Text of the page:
Friday, June 17, 2005

Asian-Americans hurt by affirmative action

From Gene Expression, results of a new Princeton study showing that if affirmative action were eliminated at elite universities, 80% of the previously reserved slots would go to Asian Americans. I predict little or no protest from model-minority Asians over this. The paper can be found here, but you need a subscription to Social Science Quarterly to read it.

The researchers' results seem to be in agreement with what happened at Berkeley after UC was forced to drop affirmative action - the main effect was a drop in the numbers of black and hispanic students, a big increase in the number of Asians and little effect on the white population.

Why wouldn't white and Asian-American applicants benefit equally if admission were purely by merit? It sounds suspiciously like the quota system imposed on Jews early in the 20th century. Previous research by these authors showed that being Asian was statistically equivalent to a penalty of 50 points on SAT score. (Probably due to preference awarded to "legacies", who are predominantly white.)

Disregarding race in college admissions would cause sharp drops in the number of black and Hispanic students at elite institutions, according to a new study by two researchers at Princeton University. The study, described in an article published in the June issue of Social Science Quarterly, also found that eliminating affirmative action would significantly raise the number of Asian-American students, while having little effect on white students.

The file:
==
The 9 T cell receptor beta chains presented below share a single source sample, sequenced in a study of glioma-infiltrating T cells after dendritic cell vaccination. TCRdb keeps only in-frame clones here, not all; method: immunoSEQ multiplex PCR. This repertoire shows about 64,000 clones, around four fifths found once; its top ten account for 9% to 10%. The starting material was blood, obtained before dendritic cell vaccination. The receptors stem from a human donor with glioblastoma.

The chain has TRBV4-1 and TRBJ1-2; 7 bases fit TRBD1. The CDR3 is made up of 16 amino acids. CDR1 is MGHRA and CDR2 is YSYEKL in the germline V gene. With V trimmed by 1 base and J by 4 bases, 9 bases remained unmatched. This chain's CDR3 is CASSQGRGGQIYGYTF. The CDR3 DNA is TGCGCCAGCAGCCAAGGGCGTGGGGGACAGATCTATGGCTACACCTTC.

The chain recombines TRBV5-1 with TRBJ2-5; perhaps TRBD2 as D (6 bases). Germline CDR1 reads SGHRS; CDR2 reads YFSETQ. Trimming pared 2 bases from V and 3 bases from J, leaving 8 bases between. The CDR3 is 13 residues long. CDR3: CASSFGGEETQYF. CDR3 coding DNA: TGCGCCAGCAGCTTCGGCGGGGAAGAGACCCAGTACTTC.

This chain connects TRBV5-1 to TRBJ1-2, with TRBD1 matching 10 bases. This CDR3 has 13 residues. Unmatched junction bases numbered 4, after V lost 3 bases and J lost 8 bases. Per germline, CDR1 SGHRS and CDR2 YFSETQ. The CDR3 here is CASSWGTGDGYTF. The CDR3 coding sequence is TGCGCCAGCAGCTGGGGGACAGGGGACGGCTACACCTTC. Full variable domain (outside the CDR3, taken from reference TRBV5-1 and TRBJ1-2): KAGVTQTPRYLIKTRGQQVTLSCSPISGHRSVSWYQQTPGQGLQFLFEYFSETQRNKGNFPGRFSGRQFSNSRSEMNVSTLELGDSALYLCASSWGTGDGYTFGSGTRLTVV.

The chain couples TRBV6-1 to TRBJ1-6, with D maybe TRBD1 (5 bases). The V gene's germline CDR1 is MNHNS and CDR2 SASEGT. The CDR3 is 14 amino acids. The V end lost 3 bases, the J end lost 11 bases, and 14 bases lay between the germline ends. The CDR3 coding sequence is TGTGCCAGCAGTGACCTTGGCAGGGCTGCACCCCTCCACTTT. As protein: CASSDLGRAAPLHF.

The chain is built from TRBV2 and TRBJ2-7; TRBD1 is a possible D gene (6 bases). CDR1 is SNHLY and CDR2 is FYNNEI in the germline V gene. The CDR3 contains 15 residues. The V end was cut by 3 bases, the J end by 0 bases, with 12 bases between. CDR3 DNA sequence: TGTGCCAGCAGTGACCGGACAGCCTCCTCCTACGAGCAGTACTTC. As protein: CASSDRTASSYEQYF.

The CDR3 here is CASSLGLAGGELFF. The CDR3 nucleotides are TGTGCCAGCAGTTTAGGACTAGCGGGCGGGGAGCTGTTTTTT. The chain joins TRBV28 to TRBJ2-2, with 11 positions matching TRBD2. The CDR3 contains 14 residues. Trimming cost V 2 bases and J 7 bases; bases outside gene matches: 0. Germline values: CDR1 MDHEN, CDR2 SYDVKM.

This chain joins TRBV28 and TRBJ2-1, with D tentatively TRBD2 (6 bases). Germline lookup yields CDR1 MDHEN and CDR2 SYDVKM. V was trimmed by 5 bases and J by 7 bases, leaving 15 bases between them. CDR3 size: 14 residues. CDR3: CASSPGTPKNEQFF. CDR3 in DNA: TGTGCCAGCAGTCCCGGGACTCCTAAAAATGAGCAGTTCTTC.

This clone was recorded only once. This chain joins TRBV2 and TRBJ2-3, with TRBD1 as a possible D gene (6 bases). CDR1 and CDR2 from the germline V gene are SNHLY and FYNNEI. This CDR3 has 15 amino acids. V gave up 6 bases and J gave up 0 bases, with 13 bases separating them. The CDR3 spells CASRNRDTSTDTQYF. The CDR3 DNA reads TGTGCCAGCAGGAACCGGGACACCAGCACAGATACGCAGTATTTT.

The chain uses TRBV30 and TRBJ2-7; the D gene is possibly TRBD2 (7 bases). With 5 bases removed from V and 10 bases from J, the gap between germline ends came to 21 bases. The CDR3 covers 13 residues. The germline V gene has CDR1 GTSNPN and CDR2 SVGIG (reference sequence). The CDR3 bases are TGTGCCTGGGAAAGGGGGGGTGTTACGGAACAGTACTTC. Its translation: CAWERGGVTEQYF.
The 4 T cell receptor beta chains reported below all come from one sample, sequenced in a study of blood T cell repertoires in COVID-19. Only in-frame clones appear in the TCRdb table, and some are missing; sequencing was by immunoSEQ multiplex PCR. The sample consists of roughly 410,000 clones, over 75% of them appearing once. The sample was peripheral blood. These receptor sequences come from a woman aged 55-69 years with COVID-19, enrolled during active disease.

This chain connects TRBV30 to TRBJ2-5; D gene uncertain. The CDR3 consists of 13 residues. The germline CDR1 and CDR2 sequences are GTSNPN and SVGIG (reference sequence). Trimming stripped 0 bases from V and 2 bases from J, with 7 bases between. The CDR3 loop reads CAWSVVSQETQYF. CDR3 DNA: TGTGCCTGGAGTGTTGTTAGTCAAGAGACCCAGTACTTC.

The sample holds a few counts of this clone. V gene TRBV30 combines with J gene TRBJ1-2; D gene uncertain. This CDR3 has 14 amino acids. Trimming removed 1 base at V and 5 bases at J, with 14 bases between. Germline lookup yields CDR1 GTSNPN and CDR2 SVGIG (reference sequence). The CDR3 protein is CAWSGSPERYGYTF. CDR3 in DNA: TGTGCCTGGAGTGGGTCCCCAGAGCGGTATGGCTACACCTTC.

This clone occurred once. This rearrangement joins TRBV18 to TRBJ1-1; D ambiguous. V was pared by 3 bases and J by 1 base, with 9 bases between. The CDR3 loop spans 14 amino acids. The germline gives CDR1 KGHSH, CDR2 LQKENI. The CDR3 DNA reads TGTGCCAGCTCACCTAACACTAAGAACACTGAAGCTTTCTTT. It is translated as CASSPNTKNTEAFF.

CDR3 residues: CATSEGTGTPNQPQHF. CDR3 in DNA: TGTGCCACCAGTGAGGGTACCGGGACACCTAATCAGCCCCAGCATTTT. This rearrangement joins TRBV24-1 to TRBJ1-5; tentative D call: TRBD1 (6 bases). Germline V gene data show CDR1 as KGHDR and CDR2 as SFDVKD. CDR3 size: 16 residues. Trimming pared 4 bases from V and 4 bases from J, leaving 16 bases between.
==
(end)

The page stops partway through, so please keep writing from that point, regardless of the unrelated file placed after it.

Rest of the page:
If affirmative action were eliminated, the acceptance rates for black applicants would fall to 12.2 percent from 33.7 percent, while the acceptance rates for Hispanic applicants would drop to 12.9 percent from 26.8 percent, according to the study. Asian-American students would fill nearly 80 percent of the spaces not taken by black and Hispanic students, the researchers found, while the acceptance rate for white students would increase by less than 1 percent.

The researchers who conducted the study -- Thomas J. Espenshade, a professor of sociology, and Chang Y. Chung, a statistical programmer at Princeton's Office of Population Research -- looked at the race, sex, SAT scores, and legacy status, among other characteristics, of more than 124,000 applicants to elite colleges.

16 comments:

Anonymous said...

Has there been any study on what the effect of removing legacies would do?

steve said...

I suspect one of the reasons Asians would benefit the most from removal of preferences is that they are underrepresented among two of the preference categories at elite schools: legacies and athletes. The legacy category benefits white applicants, and the athlete category probably benefits whites and blacks more than Asians.

From the paper (via www.gnxp.com):
African-American applicants receive the equivalent of 230 extra SAT points (on a 1600-point scale), and being Hispanic is worth an additional 185 SAT points. Other things equal, recruited athletes gain an admission bonus worth 200 points, while the preference for legacy candidates is worth 160 points. Asian-American applicants face a loss equivalent to 50 SAT points.

Anonymous said...